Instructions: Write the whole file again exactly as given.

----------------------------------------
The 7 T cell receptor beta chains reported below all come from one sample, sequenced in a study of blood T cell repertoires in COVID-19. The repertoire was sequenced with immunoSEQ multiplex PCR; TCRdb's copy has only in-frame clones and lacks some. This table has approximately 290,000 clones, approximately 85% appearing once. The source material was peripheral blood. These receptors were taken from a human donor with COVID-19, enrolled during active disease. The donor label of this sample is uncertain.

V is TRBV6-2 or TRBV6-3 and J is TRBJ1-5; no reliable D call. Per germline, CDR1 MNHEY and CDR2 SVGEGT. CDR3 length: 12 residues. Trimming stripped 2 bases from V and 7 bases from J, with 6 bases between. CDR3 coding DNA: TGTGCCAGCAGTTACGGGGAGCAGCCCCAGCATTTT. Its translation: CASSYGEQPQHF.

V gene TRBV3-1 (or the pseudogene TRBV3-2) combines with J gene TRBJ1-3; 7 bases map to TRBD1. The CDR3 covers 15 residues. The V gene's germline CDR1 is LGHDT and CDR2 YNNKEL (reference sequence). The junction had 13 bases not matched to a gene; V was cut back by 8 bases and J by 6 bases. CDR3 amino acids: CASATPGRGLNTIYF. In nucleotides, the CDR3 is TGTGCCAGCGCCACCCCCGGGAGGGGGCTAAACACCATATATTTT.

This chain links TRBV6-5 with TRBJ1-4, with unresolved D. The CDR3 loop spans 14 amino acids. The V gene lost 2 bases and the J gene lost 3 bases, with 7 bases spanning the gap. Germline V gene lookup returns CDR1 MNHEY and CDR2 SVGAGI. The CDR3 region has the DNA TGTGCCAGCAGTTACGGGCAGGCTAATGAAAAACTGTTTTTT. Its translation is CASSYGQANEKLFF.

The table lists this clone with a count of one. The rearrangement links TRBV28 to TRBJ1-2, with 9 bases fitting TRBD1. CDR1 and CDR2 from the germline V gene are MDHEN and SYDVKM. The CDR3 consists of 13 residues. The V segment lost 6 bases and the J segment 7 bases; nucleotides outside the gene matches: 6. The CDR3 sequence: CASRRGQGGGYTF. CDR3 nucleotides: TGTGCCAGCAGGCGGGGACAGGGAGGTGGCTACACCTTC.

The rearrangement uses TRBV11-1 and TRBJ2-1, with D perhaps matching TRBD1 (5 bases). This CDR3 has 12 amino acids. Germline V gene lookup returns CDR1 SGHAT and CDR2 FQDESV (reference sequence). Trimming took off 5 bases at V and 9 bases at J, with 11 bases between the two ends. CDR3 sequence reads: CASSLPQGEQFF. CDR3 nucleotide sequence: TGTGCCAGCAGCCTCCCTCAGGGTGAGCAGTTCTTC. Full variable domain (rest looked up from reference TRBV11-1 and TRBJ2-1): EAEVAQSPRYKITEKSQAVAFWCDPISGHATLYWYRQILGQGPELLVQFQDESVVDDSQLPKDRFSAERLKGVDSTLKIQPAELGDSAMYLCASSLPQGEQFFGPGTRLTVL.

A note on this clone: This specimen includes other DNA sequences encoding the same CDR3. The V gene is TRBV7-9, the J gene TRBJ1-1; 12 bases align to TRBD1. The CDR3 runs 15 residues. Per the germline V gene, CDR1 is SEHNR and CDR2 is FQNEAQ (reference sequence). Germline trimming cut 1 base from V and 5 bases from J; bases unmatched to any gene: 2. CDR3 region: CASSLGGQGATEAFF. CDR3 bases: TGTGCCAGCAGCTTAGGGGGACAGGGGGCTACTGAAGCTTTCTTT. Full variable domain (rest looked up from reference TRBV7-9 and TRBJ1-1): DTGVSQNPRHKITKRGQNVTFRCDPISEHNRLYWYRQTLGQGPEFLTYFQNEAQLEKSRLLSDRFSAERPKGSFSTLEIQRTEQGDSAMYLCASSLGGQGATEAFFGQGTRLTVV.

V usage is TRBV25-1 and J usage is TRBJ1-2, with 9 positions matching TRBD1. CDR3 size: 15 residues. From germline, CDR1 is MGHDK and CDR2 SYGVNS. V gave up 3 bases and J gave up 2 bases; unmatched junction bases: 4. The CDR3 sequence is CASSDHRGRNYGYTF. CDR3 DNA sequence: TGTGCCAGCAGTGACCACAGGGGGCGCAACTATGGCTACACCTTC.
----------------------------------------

The 7 T cell receptor beta chains reported below all come from one sample, sequenced in a study of blood T cell repertoires in COVID-19. The repertoire was sequenced with immunoSEQ multiplex PCR; TCRdb's copy has only in-frame clones and lacks some. This table has approximately 290,000 clones, approximately 85% appearing once. The source material was peripheral blood. These receptors were taken from a human donor with COVID-19, enrolled during active disease. The donor label of this sample is uncertain.

V is TRBV6-2 or TRBV6-3 and J is TRBJ1-5; no reliable D call. Per germline, CDR1 MNHEY and CDR2 SVGEGT. CDR3 length: 12 residues. Trimming stripped 2 bases from V and 7 bases from J, with 6 bases between. CDR3 coding DNA: TGTGCCAGCAGTTACGGGGAGCAGCCCCAGCATTTT. Its translation: CASSYGEQPQHF.

V gene TRBV3-1 (or the pseudogene TRBV3-2) combines with J gene TRBJ1-3; 7 bases map to TRBD1. The CDR3 covers 15 residues. The V gene's germline CDR1 is LGHDT and CDR2 YNNKEL (reference sequence). The junction had 13 bases not matched to a gene; V was cut back by 8 bases and J by 6 bases. CDR3 amino acids: CASATPGRGLNTIYF. In nucleotides, the CDR3 is TGTGCCAGCGCCACCCCCGGGAGGGGGCTAAACACCATATATTTT.

This chain links TRBV6-5 with TRBJ1-4, with unresolved D. The CDR3 loop spans 14 amino acids. The V gene lost 2 bases and the J gene lost 3 bases, with 7 bases spanning the gap. Germline V gene lookup returns CDR1 MNHEY and CDR2 SVGAGI. The CDR3 region has the DNA TGTGCCAGCAGTTACGGGCAGGCTAATGAAAAACTGTTTTTT. Its translation is CASSYGQANEKLFF.

The table lists this clone with a count of one. The rearrangement links TRBV28 to TRBJ1-2, with 9 bases fitting TRBD1. CDR1 and CDR2 from the germline V gene are MDHEN and SYDVKM. The CDR3 consists of 13 residues. The V segment lost 6 bases and the J segment 7 bases; nucleotides outside the gene matches: 6. The CDR3 sequence: CASRRGQGGGYTF. CDR3 nucleotides: TGTGCCAGCAGGCGGGGACAGGGAGGTGGCTACACCTTC.

The rearrangement uses TRBV11-1 and TRBJ2-1, with D perhaps matching TRBD1 (5 bases). This CDR3 has 12 amino acids. Germline V gene lookup returns CDR1 SGHAT and CDR2 FQDESV (reference sequence). Trimming took off 5 bases at V and 9 bases at J, with 11 bases between the two ends. CDR3 sequence reads: CASSLPQGEQFF. CDR3 nucleotide sequence: TGTGCCAGCAGCCTCCCTCAGGGTGAGCAGTTCTTC. Full variable domain (rest looked up from reference TRBV11-1 and TRBJ2-1): EAEVAQSPRYKITEKSQAVAFWCDPISGHATLYWYRQILGQGPELLVQFQDESVVDDSQLPKDRFSAERLKGVDSTLKIQPAELGDSAMYLCASSLPQGEQFFGPGTRLTVL.

A note on this clone: This specimen includes other DNA sequences encoding the same CDR3. The V gene is TRBV7-9, the J gene TRBJ1-1; 12 bases align to TRBD1. The CDR3 runs 15 residues. Per the germline V gene, CDR1 is SEHNR and CDR2 is FQNEAQ (reference sequence). Germline trimming cut 1 base from V and 5 bases from J; bases unmatched to any gene: 2. CDR3 region: CASSLGGQGATEAFF. CDR3 bases: TGTGCCAGCAGCTTAGGGGGACAGGGGGCTACTGAAGCTTTCTTT. Full variable domain (rest looked up from reference TRBV7-9 and TRBJ1-1): DTGVSQNPRHKITKRGQNVTFRCDPISEHNRLYWYRQTLGQGPEFLTYFQNEAQLEKSRLLSDRFSAERPKGSFSTLEIQRTEQGDSAMYLCASSLGGQGATEAFFGQGTRLTVV.

V usage is TRBV25-1 and J usage is TRBJ1-2, with 9 positions matching TRBD1. CDR3 size: 15 residues. From germline, CDR1 is MGHDK and CDR2 SYGVNS. V gave up 3 bases and J gave up 2 bases; unmatched junction bases: 4. The CDR3 sequence is CASSDHRGRNYGYTF. CDR3 DNA sequence: TGTGCCAGCAGTGACCACAGGGGGCGCAACTATGGCTACACCTTC.